The city of Statesboro’s search for a police chief, who will probably be hired by a new city manager, has drawn 21 applicants. Nine of the candidates are from Georgia, but the other 12 hail from nine different states, reports city Human Resources Director Jeff Grant.
“We have a good pool of candidates, with several who appear to meet the criteria and characteristics we are looking for in the chief of police,” said interim City Manager Robert Cheshire.
June 6 was the deadline for applications.
Officially, the police chief reports to the city manager, who has authority to hire a new chief. Cheshire is taking an active role in narrowing the applicant pool, but acknowledges that the hiring decision will probably be made by a new city manager, after one is hired in the next few weeks by Statesboro City Council.
City manager first
“That had been our initial goal, to have the new manager in place before the final decision is made, and I think the way it’s working out there will be enough separation there to give the city manager that hire and that last pool to look at,” Cheshire said.
Last weekend, Grant on behalf of the mayor and council made public the names and resumes of four finalists for city manager, from Georgia and three other states. The council is scheduling closed-door interviews with these finalists next week, when they are also slated to meet city department heads.
For the police chief selection, city officials also plan to reveal the identity of finalists before the final hire, even though it is not a council decision.
Cheshire and Grant outlined a process in which two panels including local citizens will participate in the selection, and which will include a public “meet and greet” reception with finalists.
The city’s Human Resources Department is working with the Georgia Association of Chiefs of Police to pre-screen the applicants, Grant indicated in an email. His department will submit a “short list” for consideration by the city manager or deputy city manager, which is Cheshire in his permanent role.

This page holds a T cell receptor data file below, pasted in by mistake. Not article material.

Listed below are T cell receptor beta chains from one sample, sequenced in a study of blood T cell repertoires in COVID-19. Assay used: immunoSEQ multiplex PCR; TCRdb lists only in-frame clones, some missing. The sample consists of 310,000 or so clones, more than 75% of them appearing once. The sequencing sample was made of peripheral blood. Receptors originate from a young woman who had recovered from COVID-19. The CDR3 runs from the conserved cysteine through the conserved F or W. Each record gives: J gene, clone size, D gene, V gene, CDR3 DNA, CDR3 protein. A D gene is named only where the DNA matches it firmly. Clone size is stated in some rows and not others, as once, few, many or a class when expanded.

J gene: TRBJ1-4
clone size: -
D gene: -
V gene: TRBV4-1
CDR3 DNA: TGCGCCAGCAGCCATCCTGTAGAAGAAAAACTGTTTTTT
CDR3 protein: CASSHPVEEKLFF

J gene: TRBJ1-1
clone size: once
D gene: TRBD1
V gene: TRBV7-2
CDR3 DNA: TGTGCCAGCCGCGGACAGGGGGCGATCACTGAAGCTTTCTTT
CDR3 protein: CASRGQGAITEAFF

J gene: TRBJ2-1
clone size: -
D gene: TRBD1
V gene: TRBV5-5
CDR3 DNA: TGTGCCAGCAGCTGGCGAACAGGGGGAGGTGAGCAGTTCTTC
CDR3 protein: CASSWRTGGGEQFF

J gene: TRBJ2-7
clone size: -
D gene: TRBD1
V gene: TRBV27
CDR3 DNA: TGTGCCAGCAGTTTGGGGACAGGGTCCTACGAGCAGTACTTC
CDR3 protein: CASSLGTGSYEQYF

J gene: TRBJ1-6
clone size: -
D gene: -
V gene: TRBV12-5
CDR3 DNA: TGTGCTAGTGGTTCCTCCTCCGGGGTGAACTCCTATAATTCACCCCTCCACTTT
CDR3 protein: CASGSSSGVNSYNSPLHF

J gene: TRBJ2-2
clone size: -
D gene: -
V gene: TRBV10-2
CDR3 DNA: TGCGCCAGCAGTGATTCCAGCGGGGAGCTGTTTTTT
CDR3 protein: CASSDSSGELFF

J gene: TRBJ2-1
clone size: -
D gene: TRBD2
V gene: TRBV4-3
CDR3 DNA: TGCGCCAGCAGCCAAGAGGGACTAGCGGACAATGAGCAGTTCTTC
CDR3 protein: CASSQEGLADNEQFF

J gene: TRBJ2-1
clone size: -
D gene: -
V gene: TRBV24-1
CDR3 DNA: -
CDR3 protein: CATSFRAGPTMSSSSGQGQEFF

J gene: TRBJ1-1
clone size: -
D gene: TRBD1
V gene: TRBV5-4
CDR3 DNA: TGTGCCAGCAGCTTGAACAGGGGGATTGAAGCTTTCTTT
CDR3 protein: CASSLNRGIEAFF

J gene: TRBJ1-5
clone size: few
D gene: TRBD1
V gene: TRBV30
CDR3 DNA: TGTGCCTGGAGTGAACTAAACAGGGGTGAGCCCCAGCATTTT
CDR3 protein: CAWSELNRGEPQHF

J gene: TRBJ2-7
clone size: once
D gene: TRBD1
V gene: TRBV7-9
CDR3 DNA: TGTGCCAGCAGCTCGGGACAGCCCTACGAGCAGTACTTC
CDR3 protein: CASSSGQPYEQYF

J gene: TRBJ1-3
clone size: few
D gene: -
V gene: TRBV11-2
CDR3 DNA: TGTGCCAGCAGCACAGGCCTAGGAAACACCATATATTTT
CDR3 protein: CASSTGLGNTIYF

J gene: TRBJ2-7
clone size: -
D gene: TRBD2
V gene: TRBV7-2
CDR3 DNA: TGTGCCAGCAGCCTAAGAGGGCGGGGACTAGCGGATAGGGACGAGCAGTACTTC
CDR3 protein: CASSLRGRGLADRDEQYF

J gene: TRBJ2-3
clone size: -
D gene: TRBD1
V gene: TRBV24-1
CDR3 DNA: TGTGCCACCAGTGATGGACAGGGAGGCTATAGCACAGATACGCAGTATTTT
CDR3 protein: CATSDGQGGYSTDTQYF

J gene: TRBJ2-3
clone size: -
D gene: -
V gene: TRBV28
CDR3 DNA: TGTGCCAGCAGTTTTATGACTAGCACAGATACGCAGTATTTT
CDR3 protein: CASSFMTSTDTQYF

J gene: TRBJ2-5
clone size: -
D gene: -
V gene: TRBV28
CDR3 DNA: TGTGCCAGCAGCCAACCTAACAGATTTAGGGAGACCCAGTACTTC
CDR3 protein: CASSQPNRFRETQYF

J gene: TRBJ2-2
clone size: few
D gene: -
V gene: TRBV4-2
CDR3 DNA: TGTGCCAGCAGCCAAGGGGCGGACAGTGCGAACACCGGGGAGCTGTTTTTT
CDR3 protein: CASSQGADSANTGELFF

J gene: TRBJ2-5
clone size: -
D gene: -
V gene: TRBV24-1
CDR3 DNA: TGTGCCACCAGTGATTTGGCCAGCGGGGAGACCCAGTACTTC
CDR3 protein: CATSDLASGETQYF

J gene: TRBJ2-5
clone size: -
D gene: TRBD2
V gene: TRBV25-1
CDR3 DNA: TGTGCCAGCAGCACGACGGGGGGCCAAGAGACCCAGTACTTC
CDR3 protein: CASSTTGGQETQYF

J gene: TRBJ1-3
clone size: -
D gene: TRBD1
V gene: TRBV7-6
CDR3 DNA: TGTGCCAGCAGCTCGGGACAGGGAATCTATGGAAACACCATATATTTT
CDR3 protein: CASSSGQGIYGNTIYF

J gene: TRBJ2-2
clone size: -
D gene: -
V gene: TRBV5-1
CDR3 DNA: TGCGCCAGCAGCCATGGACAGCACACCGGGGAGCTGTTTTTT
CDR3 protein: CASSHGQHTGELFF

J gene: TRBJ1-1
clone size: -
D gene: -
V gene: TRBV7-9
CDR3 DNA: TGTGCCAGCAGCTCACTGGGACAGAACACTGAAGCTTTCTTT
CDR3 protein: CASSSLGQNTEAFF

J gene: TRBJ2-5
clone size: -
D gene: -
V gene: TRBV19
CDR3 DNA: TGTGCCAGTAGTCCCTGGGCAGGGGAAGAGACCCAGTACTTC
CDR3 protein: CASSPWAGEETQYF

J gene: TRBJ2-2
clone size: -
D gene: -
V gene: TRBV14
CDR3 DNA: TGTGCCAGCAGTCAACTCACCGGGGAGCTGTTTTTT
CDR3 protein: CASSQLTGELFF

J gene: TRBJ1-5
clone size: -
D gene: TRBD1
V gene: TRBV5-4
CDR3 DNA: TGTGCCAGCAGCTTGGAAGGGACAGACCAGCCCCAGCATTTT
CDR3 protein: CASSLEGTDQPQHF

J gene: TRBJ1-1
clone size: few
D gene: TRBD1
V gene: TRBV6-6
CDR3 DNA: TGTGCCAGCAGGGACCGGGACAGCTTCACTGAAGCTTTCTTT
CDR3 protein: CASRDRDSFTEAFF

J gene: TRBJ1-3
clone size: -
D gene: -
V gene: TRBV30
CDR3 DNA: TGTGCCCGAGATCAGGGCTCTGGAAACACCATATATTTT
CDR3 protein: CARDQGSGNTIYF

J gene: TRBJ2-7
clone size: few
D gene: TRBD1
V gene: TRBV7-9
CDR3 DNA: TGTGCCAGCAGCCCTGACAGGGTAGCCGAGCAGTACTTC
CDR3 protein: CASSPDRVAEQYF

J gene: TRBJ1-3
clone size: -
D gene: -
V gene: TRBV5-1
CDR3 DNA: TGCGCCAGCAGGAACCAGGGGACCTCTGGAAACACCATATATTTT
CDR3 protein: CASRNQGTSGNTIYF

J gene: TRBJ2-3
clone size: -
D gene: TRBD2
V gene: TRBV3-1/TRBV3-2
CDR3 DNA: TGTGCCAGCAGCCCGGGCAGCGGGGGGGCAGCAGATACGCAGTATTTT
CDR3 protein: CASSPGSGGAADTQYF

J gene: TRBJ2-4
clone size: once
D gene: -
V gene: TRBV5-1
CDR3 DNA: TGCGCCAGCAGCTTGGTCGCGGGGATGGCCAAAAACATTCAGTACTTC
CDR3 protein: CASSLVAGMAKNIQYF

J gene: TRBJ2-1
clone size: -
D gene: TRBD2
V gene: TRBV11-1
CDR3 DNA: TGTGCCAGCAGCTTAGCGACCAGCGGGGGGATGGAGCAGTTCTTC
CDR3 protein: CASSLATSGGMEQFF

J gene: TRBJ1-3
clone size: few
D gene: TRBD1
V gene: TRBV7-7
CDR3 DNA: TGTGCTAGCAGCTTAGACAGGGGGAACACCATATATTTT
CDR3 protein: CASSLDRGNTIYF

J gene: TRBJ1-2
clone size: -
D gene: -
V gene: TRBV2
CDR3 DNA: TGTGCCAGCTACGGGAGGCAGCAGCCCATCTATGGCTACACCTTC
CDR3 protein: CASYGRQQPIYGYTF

The two panels will consist of city administrative staff, community members, and law enforcement officials. Both panels “may” help with in-person or videoconference interviews, Grant wrote. The first panel will select the finalists. The second panel will evaluate the finalists and provide feedback to the city manager and deputy manager, he said.
An outside vendor will do background investigations on all the finalists before the final interviews, and the public reception will be held for the top three to five finalists after the final interviews, Grant said.
The process, he said, should result in the city manager being able to name the police chief by August.
At least one of the 21 police chief applicants is local. Interim Statesboro Police Department Chief Robert Bryan confirmed that he submitted an application for the permanent post, as he had said he would when named interim chief. At the time of the interim appointment in November, Bryan held the rank of major, but under the new job classification and pay plan adopted by City Council in April, his continuing title will be deputy chief, if he doesn’t get the chief’s job.
In the interim role, Bryan is the first active-duty officer with the title “Statesboro chief of police” in more than five years.
Public Safety Director Wendell Turner left in October to become captain of the Canton Police Department's support services division. After his departure, Statesboro City Council abolished the public safety director title and re-established the police chief’s role.
A council with some different members had abolished the fire chief and police chief posts back in May 2010 as part of staffing cuts and dismissed the previous chiefs in the process. At that time, Turner, previously a police captain, was made public safety director and kept that title for the last five of his 22 years with the city. The fire chief’s position was re-established several years ago, but Turner had administrative duties over both departments until his departure.
However, the mayor and council issued a proclamation in May recognizing J.R. Holloway, who retired with the title of police commander on Oct. 1, 2011, as “retired chief of police.” Made with support from Bryan and others in the department, the retroactive promotion did not alter Holloway’s retirement pay or return him to active duty.
Herald reporter Al Hackle may be reached at (912) 489-9458.